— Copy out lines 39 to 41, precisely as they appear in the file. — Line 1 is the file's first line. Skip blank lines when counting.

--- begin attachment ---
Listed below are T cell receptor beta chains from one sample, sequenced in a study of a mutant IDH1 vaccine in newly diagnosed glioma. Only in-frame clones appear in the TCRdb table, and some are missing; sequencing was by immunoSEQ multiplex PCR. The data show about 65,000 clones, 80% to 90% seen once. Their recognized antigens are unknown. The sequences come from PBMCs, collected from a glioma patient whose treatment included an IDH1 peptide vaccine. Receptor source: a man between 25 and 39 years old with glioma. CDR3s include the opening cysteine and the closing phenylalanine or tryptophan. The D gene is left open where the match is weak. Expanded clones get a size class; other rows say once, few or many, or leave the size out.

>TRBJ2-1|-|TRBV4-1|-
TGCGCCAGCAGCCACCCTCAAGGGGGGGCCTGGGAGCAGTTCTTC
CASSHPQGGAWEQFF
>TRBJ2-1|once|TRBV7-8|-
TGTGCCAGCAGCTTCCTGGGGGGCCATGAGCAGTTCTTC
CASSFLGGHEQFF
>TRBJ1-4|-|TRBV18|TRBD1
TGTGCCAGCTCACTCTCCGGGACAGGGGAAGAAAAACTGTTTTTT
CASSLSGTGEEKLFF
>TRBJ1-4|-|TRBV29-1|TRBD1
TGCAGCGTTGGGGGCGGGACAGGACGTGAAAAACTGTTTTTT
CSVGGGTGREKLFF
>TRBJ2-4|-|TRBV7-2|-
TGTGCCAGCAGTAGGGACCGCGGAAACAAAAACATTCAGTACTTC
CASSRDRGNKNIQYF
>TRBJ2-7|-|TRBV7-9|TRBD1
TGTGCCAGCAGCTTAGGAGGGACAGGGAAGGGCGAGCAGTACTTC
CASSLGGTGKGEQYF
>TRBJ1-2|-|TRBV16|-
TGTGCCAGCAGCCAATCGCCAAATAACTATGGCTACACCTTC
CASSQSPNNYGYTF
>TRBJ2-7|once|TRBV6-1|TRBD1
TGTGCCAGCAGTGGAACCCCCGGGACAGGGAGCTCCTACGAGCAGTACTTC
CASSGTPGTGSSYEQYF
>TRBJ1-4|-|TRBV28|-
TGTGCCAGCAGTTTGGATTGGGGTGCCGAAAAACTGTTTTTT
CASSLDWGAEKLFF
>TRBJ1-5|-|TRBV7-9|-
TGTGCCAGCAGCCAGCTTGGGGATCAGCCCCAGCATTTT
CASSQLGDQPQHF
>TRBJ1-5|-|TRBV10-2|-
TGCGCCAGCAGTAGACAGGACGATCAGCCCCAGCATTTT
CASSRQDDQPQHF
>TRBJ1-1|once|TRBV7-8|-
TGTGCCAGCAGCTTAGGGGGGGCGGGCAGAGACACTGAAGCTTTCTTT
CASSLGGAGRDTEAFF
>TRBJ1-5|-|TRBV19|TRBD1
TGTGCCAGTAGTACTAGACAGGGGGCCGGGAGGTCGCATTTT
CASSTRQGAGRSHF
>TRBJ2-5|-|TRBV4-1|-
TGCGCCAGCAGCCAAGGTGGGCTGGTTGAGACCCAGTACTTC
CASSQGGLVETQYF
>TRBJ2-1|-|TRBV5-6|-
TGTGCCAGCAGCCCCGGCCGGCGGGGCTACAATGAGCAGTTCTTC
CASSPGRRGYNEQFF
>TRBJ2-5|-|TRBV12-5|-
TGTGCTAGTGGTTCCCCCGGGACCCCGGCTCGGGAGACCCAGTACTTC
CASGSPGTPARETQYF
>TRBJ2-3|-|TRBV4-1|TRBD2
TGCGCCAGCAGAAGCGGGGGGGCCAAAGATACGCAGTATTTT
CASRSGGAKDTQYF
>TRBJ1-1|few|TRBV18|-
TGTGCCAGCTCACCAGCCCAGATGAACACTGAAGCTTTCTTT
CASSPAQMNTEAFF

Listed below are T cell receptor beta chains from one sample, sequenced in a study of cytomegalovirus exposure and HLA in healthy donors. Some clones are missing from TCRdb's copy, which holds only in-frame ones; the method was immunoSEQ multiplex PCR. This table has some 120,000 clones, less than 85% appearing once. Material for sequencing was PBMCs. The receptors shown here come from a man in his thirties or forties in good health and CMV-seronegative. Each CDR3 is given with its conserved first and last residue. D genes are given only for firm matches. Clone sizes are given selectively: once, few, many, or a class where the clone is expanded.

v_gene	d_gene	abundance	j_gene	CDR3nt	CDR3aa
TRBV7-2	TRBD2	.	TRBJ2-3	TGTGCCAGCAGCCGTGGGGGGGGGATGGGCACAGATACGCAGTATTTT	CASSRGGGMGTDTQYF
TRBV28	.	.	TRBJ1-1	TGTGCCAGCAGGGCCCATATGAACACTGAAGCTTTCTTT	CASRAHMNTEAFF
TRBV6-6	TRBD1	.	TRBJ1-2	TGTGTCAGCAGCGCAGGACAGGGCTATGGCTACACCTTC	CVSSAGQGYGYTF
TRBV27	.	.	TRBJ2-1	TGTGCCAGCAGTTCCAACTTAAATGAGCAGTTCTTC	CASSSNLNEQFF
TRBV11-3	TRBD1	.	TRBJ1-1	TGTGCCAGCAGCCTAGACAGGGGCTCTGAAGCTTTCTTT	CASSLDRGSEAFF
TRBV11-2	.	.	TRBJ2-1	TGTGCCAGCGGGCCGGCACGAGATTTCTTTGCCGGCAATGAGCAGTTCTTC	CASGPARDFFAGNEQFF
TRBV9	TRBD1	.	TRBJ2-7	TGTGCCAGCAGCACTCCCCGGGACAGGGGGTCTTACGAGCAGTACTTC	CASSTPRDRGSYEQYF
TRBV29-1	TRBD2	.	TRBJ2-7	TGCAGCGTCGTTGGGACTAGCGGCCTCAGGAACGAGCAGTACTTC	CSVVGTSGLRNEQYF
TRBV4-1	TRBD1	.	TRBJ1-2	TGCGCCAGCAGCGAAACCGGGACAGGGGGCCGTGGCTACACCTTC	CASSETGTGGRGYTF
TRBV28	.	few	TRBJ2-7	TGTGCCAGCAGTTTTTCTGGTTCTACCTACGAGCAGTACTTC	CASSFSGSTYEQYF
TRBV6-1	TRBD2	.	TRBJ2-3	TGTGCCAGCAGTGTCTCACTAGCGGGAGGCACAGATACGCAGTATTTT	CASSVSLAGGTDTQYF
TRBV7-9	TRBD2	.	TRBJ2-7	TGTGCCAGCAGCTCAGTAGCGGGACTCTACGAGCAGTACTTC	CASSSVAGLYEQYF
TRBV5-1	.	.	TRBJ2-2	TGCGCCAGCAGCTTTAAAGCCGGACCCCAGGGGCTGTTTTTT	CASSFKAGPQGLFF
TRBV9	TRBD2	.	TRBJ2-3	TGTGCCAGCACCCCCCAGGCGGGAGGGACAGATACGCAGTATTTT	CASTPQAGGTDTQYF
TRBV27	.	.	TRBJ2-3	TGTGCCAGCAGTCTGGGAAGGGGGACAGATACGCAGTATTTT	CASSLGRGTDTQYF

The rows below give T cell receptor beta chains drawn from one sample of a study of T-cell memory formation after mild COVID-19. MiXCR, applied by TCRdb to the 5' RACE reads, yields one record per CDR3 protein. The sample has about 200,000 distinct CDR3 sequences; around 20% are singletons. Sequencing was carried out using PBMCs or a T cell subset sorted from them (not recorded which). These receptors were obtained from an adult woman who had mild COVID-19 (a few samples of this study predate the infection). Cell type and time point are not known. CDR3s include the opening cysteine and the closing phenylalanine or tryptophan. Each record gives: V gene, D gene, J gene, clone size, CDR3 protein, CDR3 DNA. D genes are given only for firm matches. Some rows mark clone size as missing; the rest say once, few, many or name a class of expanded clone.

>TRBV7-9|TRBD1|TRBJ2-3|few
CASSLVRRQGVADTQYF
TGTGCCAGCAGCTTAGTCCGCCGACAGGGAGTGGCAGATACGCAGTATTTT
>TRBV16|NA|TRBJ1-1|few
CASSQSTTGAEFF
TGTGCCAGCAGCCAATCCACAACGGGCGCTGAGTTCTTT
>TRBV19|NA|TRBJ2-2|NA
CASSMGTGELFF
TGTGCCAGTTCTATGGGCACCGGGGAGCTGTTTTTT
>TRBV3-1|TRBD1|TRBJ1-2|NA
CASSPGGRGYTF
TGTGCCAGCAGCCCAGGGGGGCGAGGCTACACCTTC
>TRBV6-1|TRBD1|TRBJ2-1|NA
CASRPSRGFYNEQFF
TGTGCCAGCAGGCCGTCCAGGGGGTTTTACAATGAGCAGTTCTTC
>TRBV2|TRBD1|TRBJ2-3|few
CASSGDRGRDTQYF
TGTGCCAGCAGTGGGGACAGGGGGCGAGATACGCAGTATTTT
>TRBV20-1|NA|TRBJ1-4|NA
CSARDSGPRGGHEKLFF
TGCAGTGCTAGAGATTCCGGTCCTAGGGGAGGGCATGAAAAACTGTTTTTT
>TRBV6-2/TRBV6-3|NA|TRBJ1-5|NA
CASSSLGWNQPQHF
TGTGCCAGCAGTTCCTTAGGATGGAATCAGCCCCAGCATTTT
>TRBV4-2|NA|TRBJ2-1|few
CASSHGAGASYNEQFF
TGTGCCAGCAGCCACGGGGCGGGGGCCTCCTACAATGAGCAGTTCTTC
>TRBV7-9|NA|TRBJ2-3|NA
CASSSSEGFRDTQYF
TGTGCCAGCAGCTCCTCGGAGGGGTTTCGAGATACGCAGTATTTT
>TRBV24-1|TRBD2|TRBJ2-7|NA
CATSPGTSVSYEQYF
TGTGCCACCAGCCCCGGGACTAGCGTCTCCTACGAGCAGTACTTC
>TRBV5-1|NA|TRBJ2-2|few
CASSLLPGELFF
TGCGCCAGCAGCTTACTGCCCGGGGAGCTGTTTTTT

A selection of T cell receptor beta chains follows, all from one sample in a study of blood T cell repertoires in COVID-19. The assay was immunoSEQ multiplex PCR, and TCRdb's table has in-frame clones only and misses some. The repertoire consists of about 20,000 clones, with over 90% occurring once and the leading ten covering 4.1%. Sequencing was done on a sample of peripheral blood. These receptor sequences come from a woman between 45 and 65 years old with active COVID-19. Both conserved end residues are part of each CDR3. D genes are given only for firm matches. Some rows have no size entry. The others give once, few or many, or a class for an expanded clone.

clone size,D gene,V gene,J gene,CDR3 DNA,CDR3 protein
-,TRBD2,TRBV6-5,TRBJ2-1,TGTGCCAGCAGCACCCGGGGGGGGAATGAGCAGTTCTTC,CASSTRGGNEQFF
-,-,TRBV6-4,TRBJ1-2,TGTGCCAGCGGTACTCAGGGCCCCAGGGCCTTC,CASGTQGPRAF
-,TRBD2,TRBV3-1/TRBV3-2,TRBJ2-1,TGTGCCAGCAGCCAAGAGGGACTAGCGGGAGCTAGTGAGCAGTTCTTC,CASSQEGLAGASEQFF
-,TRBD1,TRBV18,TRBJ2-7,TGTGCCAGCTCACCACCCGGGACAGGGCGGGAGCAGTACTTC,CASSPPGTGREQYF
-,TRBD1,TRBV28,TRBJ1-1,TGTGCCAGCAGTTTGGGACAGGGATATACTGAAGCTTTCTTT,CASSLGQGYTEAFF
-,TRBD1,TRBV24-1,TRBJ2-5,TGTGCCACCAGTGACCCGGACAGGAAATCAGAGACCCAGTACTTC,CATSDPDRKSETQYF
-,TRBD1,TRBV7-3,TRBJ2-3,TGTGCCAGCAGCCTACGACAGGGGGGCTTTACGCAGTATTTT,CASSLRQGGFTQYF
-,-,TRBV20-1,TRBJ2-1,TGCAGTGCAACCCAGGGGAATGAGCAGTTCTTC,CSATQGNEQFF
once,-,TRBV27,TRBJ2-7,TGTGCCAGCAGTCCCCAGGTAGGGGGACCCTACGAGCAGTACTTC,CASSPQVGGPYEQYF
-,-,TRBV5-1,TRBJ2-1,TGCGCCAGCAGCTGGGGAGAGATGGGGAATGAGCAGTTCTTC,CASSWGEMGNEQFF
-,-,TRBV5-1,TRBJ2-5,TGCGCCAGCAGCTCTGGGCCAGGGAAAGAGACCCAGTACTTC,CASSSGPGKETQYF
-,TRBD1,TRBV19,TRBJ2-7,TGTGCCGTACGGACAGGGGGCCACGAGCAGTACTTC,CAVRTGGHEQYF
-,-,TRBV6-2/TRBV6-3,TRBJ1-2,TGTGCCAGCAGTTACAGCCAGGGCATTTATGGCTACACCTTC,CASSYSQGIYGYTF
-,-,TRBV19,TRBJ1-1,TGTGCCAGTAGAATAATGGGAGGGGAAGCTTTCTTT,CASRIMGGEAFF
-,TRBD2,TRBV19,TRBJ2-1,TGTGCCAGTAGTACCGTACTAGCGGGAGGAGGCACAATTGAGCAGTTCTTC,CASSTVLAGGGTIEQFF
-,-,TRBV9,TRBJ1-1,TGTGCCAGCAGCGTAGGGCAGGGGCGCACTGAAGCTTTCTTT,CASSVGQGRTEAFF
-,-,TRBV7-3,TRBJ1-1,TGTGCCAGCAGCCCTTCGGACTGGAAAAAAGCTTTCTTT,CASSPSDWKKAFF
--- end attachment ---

TGTGCCAGTAGTACTAGACAGGGGGCCGGGAGGTCGCATTTT
CASSTRQGAGRSHF
>TRBJ2-5|-|TRBV4-1|-